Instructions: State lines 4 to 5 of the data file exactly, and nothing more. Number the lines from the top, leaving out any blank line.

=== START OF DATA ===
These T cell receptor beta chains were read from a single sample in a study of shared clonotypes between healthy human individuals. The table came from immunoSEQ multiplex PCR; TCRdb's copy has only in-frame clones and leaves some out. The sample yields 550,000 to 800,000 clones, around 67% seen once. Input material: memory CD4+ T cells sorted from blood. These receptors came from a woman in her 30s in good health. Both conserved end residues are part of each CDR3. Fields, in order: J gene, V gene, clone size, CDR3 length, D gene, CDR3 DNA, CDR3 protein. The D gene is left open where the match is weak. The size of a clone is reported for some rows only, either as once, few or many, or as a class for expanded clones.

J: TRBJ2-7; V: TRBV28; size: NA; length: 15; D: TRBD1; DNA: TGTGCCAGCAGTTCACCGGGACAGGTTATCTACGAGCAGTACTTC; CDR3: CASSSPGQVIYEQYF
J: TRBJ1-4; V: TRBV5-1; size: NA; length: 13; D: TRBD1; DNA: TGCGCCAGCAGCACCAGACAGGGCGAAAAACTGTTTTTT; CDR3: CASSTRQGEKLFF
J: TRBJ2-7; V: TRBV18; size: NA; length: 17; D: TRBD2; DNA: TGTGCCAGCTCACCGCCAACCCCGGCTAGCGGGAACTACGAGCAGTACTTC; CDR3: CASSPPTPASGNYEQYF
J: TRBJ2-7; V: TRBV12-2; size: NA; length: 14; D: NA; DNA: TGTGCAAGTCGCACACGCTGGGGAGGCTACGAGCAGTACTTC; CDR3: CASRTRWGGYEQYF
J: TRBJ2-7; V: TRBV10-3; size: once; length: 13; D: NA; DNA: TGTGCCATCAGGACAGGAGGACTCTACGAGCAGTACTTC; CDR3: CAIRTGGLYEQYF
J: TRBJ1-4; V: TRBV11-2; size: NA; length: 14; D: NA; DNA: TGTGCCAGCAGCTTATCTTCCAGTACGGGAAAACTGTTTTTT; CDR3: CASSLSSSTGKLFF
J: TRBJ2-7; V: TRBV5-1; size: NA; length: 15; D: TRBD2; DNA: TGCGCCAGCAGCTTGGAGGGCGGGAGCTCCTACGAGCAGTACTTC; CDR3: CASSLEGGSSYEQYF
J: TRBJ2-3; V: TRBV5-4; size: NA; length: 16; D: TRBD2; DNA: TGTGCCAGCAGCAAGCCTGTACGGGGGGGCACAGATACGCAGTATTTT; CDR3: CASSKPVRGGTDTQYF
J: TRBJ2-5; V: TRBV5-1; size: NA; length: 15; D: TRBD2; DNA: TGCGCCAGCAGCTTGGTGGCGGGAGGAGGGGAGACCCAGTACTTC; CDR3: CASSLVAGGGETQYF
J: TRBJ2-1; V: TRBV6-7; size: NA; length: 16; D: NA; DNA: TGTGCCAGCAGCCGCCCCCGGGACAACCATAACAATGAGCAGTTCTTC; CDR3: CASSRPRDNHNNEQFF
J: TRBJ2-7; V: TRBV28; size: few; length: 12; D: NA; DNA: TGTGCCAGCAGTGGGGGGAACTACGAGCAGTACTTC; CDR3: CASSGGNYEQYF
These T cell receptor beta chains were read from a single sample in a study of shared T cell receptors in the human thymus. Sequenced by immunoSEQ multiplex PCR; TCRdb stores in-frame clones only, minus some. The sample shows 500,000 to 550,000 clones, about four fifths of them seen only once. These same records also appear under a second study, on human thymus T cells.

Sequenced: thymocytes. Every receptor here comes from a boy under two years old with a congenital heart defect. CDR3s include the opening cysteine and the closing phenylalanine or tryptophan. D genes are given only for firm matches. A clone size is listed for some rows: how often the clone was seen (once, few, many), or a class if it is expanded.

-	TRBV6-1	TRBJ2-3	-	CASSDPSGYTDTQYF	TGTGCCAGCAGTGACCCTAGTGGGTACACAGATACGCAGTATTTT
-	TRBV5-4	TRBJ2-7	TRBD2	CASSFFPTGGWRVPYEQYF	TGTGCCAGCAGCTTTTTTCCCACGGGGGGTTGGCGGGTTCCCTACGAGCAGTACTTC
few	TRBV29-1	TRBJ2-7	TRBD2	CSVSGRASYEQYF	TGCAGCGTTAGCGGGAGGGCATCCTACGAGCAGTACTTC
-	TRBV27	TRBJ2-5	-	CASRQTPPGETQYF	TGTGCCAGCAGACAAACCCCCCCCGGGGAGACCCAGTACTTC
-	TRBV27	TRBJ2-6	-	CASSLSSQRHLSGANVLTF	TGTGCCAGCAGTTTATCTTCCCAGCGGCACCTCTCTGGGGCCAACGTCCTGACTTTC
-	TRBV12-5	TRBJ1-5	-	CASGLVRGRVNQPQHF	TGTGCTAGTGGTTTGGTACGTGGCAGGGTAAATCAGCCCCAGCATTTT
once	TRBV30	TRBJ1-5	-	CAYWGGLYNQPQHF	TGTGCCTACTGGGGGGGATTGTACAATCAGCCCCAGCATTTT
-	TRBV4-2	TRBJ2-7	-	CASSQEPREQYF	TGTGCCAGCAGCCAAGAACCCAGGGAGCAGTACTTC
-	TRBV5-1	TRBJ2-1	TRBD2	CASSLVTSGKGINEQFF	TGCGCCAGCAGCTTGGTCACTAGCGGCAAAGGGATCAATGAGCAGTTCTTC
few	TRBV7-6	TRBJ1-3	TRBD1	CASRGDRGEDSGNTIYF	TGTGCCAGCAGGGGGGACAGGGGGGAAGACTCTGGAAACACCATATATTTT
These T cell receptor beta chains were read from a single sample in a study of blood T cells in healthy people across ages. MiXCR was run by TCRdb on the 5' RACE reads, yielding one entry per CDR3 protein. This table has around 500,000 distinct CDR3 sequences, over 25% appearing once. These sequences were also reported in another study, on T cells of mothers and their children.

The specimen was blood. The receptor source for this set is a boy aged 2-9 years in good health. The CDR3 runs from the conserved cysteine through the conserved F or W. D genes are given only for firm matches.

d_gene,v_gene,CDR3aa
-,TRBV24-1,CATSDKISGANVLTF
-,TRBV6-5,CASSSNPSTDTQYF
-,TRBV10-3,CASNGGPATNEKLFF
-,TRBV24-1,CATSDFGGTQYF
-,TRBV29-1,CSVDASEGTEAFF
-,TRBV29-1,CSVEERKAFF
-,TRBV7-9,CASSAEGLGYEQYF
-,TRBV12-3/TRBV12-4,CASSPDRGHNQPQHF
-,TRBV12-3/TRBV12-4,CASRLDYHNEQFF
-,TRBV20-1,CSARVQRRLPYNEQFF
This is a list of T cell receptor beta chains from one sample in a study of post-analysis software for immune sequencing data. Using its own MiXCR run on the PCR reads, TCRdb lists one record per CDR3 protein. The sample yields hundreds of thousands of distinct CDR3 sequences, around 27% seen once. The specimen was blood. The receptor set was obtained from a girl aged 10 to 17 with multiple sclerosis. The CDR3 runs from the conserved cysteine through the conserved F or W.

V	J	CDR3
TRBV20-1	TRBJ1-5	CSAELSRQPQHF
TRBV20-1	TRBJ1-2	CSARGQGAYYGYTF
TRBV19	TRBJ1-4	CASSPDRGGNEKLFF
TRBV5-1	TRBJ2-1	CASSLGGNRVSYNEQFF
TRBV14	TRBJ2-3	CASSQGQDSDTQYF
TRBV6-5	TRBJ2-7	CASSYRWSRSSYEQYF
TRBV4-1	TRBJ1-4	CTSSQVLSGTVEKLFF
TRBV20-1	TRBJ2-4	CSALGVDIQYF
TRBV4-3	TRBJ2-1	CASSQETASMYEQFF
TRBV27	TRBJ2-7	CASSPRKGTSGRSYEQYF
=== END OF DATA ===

J: TRBJ2-7; V: TRBV18; size: NA; length: 17; D: TRBD2; DNA: TGTGCCAGCTCACCGCCAACCCCGGCTAGCGGGAACTACGAGCAGTACTTC; CDR3: CASSPPTPASGNYEQYF
J: TRBJ2-7; V: TRBV12-2; size: NA; length: 14; D: NA; DNA: TGTGCAAGTCGCACACGCTGGGGAGGCTACGAGCAGTACTTC; CDR3: CASRTRWGGYEQYF